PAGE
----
What’s your writerly lifejacket: character or plot?

May I say both? If I don’t have a plot, I am lost. I am just writing to write. But I need a narrator and others I can believe in to tell the story. More and more I am holding off on writing until I have a better sense in my head of what I am writing and who is going to do the work for me in my story. I have been making notes, too, and sometimes asking myself how I could make my idea more interesting or unusual.

Writing style: Quick and messy or slow and precise?

I am slow and precise. I write some, back up, rewrite and add a bit more, back up, rewrite, add a bit more, until the story is done. Then I might go in and add sections or re-work it. It can be a laborious process, with pen and paper. I think I have probably not entirely transitioned from writing poetry to fiction.

What element or part of your “real life” do you think most influences your writing?

I seem to write a lot about moving, being lost, homes, and travel. I suspect this is because I moved a lot as a kid. These days I have written more from the news since I find it very troubling, and about aging and mortality. Pretty much whatever is going on in my life and around me may make it into a story, from the pedestrian to the significant.

If you could recommend a few flash stories or writers, who/what would it be?

There are so many talented writers out there right now that it is pretty impossible to pick. One of my favorite journals to read is Jellyfish Review. I think Christopher James has pretty impeccable taste, and I like how he will publish brand-new writers or established one, and across genres. I would be hard pressed to call out specific writers, but I will say that I have never read a Meg Pokrass or a Molly Giles story I didn’t like.

What story of yours do you wish got more recognition?

 One of the first ones I wrote when I discovered flash fiction, “Travels through Time and Space with Zora,” which was published in Eclectica in 2014. I really put a lot of myself into that one, and I still like it when I read it over again these days.

BIO: Lynn Mundell’s writing has appeared this year in SmokeLong Quarterly, Monkeybicyle, Thread, Booth, Gone Lawn, apt, Bird’s Thumb, Fanzine, and elsewhere. Her story “The Old Days,” originally published in Five Points, is included in the W.W. Norton anthology New Micro: Exceptionally Short Fiction. Lynn’s work has been recognized on the Wigleaf “Top 50 Very Short Fictions” long lists of 2017 and 2018. She is co-editor of 100 Word Story and its anthology Nothing Short Of: Selected Tales from 100 Word Story (Outpost19). Learn more about her at

Mini-Interview with Leslie Pietrzyk

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Why do you write flash? What makes it different for you?

I don’t think of myself as a natural flash writer; I generally write novels and long short stories. I couldn’t write a poem if my life depended on it. But six-ish years ago, I started thinking about flash when I was working on THIS ANGEL ON MY CHEST, a book of stories that plays around with form. I challenged myself to write something short, to tell a complete and harrowing story in as few words as possible. (Here’s the result.) Now, I love the compression and the gut-punch of a successful piece of flash, that sense of illumination like a firework ripping through a dark sky. I like the power of what’s missing, of the ripples of what is suggested and implied and hidden. I explore the role of silence a lot in my fiction, whether real or perceived, and I find that flash is a way of breaking silence. I’m still challenged by the form; most of my pieces are in the 750-1000 word range, which is kind of long-ish flash. But I accept the form’s difficulty: feeling off-balance and unsure is good for me as a writer.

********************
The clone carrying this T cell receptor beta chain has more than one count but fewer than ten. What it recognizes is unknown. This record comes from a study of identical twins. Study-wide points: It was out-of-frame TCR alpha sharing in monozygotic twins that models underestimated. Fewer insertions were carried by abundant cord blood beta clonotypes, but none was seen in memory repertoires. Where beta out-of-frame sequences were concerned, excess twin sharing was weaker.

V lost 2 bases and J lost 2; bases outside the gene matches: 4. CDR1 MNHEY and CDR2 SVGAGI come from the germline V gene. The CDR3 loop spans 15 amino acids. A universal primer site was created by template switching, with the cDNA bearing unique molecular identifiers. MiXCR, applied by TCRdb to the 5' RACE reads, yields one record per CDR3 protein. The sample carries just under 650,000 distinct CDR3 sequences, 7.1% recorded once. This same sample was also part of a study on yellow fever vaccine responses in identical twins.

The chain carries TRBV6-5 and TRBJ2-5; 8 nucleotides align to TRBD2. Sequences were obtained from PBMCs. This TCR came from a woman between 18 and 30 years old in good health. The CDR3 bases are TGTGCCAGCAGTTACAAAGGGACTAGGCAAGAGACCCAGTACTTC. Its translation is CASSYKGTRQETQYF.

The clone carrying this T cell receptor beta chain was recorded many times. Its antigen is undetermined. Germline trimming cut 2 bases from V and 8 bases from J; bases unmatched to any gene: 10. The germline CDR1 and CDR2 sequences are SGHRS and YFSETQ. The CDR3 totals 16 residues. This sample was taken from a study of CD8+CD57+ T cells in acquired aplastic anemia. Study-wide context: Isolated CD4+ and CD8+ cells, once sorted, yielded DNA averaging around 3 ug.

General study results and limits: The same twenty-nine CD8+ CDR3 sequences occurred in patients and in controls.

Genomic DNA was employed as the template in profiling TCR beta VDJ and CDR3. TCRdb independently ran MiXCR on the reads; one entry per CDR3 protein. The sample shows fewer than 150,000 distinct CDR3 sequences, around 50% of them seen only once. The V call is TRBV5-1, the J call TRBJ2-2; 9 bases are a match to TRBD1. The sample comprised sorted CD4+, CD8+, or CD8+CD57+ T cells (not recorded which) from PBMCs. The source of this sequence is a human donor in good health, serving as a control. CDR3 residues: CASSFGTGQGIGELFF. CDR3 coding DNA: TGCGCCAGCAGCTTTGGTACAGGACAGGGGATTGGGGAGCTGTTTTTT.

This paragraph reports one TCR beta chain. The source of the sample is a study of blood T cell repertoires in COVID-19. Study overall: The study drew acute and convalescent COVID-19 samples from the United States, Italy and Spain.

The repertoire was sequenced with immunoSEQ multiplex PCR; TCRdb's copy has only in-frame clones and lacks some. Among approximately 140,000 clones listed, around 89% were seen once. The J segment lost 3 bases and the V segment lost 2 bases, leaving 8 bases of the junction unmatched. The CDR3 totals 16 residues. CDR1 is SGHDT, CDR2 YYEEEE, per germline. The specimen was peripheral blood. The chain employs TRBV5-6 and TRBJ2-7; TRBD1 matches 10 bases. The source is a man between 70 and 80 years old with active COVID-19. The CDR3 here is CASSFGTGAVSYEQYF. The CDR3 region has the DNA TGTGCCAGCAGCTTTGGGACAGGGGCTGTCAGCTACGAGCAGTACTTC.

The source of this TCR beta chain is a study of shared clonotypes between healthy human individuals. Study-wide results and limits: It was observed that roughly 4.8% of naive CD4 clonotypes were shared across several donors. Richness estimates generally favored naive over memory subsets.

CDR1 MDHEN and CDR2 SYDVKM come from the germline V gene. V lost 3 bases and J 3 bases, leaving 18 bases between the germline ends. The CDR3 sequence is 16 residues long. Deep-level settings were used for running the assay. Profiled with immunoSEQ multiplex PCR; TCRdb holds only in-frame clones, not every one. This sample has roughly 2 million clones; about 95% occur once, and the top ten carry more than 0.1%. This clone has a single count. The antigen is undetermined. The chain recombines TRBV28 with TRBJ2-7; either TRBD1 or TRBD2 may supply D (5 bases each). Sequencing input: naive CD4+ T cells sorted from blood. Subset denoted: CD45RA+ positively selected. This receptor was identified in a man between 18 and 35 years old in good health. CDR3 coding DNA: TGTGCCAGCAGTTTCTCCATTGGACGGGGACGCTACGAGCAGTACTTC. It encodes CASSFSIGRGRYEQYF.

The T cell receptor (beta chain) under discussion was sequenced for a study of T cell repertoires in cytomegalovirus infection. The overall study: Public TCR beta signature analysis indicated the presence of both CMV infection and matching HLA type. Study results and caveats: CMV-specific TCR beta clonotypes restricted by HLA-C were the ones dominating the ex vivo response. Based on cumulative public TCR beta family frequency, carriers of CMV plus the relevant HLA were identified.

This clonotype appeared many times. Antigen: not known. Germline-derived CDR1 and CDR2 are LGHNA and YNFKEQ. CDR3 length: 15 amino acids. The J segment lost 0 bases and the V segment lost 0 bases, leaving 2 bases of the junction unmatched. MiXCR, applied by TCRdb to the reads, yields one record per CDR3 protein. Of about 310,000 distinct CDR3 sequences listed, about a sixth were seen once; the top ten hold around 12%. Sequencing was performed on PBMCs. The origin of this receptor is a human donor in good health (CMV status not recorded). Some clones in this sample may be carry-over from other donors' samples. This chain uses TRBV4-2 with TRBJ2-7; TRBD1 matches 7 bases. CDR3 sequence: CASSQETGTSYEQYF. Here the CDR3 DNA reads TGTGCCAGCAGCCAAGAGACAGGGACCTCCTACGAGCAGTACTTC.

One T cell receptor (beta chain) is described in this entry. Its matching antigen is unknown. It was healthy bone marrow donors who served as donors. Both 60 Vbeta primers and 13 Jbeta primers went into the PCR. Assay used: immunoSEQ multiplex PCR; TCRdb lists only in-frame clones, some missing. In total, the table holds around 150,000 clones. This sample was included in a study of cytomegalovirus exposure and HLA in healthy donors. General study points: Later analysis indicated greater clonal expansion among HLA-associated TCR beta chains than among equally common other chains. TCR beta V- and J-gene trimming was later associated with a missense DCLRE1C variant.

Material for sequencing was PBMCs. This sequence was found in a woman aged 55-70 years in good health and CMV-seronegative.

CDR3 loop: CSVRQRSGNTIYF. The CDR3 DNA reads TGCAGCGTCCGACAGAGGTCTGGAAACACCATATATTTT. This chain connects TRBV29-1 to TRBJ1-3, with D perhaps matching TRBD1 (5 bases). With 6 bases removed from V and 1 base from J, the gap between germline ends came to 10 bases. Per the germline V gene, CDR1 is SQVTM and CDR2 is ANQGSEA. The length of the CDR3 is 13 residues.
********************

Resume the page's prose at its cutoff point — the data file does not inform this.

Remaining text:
What’s your writerly lifejacket: character or plot?

My instinct is to say character because my finished work tends to be character-driven rather than plot-intensive. Yet when I really think about what a life jacket does—which is it saves your ass when you’re flailing around in wide open water after being dumped from a boat—I think about plot: my writing depends less on lyrical phrasing and poetics, and more on interesting things happening or secrets being peeled away. So, thank you, true and steady Plot, for coming to my rescue, every single time, even as I start out telling myself that I don’t need you!

Writing style: Quick and messy or slow and precise?

Yes! Quick and messy in the first draft (or, actually, slow and super-messy). And then slow and precise in the subsequent revisions. By slow, I do mean slow: it’s amazing how much time I can spend worrying over one word.

What element or part of your “real life” do you think most influences your writing?

One of the things I love most about being a writer is being able to throw bits and pieces of my real life into my stories, like keeping a secret scrapbook of memories (“here’s the story I wrote when I first discovered hockey!”). So various interests maneuver themselves into the work, but the single most consistent part of my life that slips in is food. I love to cook, I love to eat, I love interesting cocktails, and most of all I love to get my characters eating or cooking or drinking. In fact, it’s a rare story of mine where no one gets fed or enjoys a cocktail. The bonus is that, of course, what and how we eat and drink is extremely revealing of character, so I get to indulge myself while also helping the fiction along.